Had we decided?

You had decided

You hadn't decided

Had you decided?

They had decided

They hadn't decided

Had they decided?

2. Past perfect, function
Refiere a un tiempo anterior al pasado. Se usa para dejar claro que una acción ocurrió antes que otra en el pasado. No importa qué acción se menciona antes, el tiempo aclara qué acción ocurrió primero.

En estos ejemplos, la acción A (Event A) es la primera acción, y la B (Event B) es la segunda o la última acción:



a.

John had gone out

when I arrived in the office.

Event A

Event B

b.

I had saved my document

before the computer crashed.

Event A

Event B

c.

When they arrived

we had already started cooking

Event B

Event A

d.

He was very tired

because he hadn't slept well.

Event B

Event A

Past perfect + just
'Just' se usa con el past perfect para referirse a una acción que ocurrió sólo un momento antes que la otra acción en el pasado.

a. The train had just left when I arrived at the station.


b. She had just left the room when the police arrived.
c. I had just put the washing out when it started to rain.

EXERCISES
1.- Write the correct form of the verb. Use the present perfect simple.
Jack (be) 1 … my friend for over 20 years. We (know) 2 …. each other since we were children. Recently, he and his family (move) 3 ….. to a house on the same street as me, and now our children play together almost every day.

For the last ten years, Jack and I (play) 4 …. for the same hockey team every Saturday. Jack is a better player than I am, but in the last few months he (have) 5 …… some trouble with his left knee, and he (find) 6 ..... it hard to play a full game. He (see) 7 … the doctor several times about his knee, but the doctor doesn't know what is causing his pain. Jack (decide) 8 ….. to take a break from hockey for a while, so that his knee can recover. It's going to be lonely on the team without him!



2.- Write the correct form of the verb in brackets. Use: present perfect simple, simple past or past perfect.

Principio del formulario


Final del formulario

Principio del formulario

Have you ever had malaria? If you have, the chances are that you (get) 1 …. the disease in a hot country. Malaria is most common in tropical countries, especially those with wet and humid climates, where the mosquitoes which carry the disease can flourish. However, recently, malaria (become) 2 ….. more common in Canada. According to a recent report, over 1000 people (contract) 3 …. the disease in Canada in 1997, and the number (rise) 4 …. every year since 1994. This is an alarming trend.

Why is the incidence of malaria rising here? The answer is travel. More and more Canadians travel abroad every year, and some of them catch malaria. However, when a Toronto woman (become) 5 … sick last year, her doctor (discover)6 …. that she (never travel) 7 …. abroad in her life. She must have been bitten by a mosquito which (get) 8 …. the disease from another sick Canadian.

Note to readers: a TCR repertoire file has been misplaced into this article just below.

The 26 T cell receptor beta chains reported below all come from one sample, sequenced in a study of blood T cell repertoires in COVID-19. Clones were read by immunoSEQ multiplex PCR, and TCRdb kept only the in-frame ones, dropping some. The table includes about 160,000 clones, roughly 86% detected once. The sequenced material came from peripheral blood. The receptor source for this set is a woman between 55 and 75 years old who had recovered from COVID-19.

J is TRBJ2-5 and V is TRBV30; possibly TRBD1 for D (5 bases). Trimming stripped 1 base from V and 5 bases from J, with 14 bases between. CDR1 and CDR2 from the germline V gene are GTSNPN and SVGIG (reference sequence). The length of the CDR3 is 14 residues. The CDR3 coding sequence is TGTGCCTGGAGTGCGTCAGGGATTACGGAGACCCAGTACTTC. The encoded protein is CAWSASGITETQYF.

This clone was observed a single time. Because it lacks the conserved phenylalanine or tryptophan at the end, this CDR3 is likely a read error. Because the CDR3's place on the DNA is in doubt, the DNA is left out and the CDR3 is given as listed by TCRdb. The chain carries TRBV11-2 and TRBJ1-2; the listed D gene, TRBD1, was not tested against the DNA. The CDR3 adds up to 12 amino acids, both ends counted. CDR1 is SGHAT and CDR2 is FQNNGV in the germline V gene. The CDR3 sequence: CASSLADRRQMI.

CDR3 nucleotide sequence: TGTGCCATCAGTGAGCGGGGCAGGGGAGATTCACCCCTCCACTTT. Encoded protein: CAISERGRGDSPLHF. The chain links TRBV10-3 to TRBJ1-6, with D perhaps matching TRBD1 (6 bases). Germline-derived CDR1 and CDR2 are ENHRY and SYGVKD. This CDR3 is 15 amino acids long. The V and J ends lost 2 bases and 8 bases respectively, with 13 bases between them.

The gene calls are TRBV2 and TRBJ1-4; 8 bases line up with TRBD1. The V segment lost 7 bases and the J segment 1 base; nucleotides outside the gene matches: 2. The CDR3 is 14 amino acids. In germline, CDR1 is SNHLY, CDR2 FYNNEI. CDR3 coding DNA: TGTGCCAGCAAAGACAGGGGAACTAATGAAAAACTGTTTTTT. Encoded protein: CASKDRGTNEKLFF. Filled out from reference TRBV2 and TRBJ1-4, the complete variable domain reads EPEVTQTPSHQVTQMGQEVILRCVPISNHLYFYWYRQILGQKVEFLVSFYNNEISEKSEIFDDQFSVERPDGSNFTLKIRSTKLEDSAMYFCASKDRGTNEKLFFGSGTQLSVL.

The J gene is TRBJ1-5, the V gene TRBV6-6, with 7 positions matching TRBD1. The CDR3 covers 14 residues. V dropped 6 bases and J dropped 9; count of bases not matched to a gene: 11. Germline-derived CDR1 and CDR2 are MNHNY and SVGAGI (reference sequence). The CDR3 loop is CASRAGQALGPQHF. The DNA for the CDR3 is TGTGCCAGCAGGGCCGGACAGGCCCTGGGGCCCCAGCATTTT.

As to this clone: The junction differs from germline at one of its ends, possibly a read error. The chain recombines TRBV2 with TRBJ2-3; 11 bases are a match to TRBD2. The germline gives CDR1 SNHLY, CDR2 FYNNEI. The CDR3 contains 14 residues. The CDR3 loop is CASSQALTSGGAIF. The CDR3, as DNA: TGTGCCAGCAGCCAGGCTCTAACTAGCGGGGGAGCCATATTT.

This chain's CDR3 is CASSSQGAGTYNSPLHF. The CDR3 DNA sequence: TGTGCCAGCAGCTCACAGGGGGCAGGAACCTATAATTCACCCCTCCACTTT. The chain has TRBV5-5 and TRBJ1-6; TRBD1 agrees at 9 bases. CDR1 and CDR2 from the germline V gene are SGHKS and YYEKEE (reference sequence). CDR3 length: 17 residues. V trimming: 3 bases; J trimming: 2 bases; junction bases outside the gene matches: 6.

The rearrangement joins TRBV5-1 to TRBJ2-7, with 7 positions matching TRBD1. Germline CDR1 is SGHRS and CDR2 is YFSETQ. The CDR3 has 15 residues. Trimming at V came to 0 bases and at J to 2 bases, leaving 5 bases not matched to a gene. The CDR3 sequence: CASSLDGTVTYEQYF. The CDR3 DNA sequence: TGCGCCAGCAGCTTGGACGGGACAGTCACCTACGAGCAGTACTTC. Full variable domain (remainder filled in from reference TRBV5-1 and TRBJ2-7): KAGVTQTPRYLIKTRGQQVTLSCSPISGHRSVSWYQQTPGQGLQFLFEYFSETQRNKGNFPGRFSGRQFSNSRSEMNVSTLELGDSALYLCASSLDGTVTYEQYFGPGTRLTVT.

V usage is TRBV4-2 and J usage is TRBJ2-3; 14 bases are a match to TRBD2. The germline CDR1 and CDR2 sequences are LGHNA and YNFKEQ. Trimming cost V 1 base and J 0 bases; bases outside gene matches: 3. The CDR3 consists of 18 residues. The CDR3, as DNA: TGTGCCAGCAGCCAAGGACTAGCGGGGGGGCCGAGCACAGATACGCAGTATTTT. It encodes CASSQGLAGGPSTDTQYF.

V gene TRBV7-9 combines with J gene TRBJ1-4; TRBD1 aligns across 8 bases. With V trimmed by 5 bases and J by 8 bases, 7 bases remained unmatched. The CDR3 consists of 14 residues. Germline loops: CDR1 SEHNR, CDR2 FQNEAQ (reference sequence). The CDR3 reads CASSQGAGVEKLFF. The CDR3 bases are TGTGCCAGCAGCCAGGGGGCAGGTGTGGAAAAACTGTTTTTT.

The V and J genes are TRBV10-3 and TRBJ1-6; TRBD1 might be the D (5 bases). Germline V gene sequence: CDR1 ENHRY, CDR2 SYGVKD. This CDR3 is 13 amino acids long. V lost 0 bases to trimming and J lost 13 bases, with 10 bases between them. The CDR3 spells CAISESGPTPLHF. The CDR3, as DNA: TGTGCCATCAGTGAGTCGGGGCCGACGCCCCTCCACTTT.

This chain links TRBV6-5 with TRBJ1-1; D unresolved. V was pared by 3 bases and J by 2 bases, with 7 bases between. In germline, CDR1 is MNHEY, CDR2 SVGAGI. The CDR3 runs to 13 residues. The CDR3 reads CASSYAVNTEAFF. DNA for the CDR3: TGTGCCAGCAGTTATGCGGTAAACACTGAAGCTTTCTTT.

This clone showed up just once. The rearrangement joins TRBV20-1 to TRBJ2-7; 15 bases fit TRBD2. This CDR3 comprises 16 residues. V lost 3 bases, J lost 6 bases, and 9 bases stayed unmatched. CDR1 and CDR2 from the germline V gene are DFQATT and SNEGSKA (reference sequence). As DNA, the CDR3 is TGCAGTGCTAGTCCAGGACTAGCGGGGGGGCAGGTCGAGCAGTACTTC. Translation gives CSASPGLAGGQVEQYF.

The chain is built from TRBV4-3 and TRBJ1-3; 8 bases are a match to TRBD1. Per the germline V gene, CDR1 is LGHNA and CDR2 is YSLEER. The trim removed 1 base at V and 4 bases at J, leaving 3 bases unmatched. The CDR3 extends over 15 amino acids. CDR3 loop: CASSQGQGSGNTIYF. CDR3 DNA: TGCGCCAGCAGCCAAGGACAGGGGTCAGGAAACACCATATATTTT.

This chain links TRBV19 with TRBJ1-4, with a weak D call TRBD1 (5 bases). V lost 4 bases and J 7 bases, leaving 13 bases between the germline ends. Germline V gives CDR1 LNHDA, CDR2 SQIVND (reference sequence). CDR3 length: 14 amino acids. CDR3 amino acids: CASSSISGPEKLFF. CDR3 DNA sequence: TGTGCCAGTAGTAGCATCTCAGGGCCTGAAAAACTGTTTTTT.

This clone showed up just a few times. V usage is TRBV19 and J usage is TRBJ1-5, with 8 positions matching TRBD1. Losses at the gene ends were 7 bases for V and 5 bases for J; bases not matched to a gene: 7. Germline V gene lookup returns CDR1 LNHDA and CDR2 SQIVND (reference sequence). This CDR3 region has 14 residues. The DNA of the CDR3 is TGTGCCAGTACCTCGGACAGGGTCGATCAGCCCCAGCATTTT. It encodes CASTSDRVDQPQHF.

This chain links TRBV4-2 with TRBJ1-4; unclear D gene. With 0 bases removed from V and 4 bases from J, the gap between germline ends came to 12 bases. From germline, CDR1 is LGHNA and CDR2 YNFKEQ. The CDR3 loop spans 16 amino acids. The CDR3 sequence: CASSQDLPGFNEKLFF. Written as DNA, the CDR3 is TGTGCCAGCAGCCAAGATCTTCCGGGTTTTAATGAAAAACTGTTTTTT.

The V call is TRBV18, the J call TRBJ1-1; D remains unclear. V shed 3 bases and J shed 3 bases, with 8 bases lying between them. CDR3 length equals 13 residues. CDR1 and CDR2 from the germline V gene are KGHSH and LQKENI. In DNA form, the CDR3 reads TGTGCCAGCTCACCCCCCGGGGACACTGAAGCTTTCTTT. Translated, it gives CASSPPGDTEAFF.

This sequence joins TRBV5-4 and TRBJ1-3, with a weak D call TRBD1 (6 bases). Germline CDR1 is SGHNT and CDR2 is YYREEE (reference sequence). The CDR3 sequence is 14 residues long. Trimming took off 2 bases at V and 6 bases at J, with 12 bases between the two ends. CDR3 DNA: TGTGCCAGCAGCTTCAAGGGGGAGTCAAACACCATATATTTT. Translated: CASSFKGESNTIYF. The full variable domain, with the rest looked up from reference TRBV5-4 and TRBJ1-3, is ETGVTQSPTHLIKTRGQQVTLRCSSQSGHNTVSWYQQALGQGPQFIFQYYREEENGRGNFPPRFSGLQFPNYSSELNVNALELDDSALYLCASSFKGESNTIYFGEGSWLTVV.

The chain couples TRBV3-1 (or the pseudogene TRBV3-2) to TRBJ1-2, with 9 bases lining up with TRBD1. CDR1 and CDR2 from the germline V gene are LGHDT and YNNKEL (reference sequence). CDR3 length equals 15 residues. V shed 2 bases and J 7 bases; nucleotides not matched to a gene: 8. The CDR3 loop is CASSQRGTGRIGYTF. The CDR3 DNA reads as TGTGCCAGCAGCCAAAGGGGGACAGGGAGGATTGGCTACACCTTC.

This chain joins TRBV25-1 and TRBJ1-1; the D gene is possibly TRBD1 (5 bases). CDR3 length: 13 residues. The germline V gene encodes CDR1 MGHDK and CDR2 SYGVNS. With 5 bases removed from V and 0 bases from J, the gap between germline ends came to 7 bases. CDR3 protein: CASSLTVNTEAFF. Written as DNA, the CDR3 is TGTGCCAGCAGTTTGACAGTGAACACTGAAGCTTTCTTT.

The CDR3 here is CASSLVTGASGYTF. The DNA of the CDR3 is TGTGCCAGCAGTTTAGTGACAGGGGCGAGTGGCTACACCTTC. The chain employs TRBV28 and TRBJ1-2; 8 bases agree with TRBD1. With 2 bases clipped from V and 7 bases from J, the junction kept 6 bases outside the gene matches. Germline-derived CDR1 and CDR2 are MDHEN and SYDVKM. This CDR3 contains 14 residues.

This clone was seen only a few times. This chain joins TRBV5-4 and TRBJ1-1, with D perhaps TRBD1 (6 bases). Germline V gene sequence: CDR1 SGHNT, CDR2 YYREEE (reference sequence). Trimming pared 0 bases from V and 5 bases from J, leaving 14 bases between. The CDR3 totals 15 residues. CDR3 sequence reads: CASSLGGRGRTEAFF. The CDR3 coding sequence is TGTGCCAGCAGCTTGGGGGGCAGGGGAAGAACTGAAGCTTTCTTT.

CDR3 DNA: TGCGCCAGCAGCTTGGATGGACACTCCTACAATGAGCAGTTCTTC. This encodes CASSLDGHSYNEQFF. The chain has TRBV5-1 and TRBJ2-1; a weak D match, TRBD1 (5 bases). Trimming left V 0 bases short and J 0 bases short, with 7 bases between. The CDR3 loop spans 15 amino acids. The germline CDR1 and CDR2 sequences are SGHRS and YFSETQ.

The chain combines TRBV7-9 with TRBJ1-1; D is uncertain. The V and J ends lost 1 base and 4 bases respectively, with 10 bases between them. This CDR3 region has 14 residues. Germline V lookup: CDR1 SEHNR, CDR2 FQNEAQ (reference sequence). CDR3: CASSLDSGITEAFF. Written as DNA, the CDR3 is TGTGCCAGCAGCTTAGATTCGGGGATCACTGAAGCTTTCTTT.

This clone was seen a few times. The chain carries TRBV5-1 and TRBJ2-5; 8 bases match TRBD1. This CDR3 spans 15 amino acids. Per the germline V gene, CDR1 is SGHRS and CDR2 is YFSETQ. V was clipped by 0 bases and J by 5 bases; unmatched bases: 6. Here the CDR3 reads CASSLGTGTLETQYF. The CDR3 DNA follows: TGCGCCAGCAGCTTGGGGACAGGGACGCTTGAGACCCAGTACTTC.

3.- Use the correct tense: past perfect or simple past.
1. First, we ate at the cafeteria. Then, we went to class.
After we … at the cafeteria, we … to class.

2. First, John made himself a sandwich. Then, he poured some tea.


After John … himself a sandwich, he … some tea.

3. First, Jim plugged in the headphones. Then, he played a CD.


Before he … a CD, Jim … in the headphones.

4. First, Sophia fed the cat. Then, she called her mother.


Sophia … her mother after she … the cat.

5. First, Marie did her homework. Then, she watched TV.


Marie … her homework before she … TV.

4.- Put the verbs into the correct tense: present perfect simple or present perfect continuous.

  1. I (play) … football for five years.

  2. My team (win / only) … two matches so far.

  3. The others (be / always) … better.

  4. Are we not there yet? We (walk) … for hours.

  5. But we (cover / only) … an area of five miles so far.

  6. I (finish/just) … my homework.

  7. I (work) …. on this essay since two o'clock.

  8. Jane (go out) …. with Bob for seven years.

  9. Martin (date) … three girls this week.

  10. How long (wait / you) … for us?

  11. I (know) … her all these years and I have never been bored with her company.

  12. I (plant) … three new trees in my garden this morning.

  13. Scientists (do) …. research on that illness but still (not find) …. anything yet.

  14. I (use) … this car for the past 10 years, it (run) … about 200.000 Km.



5.- Complete the sentences. Look at the example.
It's June now. Nick has a motorbike. He bought it last September.
He's had it for nine months.
1. Rose knows Kate. She met her at Christmas.

............................................... (know)


2. They share a flat. They found it in March.

............................................... (live)


3. Tom's father has a new car. He got it in February.

............................................... (have)


4. Tom was four when his parents bought their house.

He's 23 now, and they still live there.

................................................ (live)
5. Tom works in a bank. He started there the year before last.

................................................ (work)


6.- Write sentences. Look at the example.

Rose is in London. She went there last week.



She has been there since last week.
1. Nick's at the garage. He went there at nine o'clock.

....................................


2. Kate is at the College of Music. Her classes started at 9.30.

....................................


3. Tom's in Birmingham. He went there on Tuesday.

....................................


4. Nick's parents are in Paris. They went there last June.

....................................


5. Rose's parents live in Oxford. They moved there in 1972.

....................................


7.- Make questions with how long ... ?
Example: Jill is in London. How long has she been in London?
1. I know George. How long ..................... him?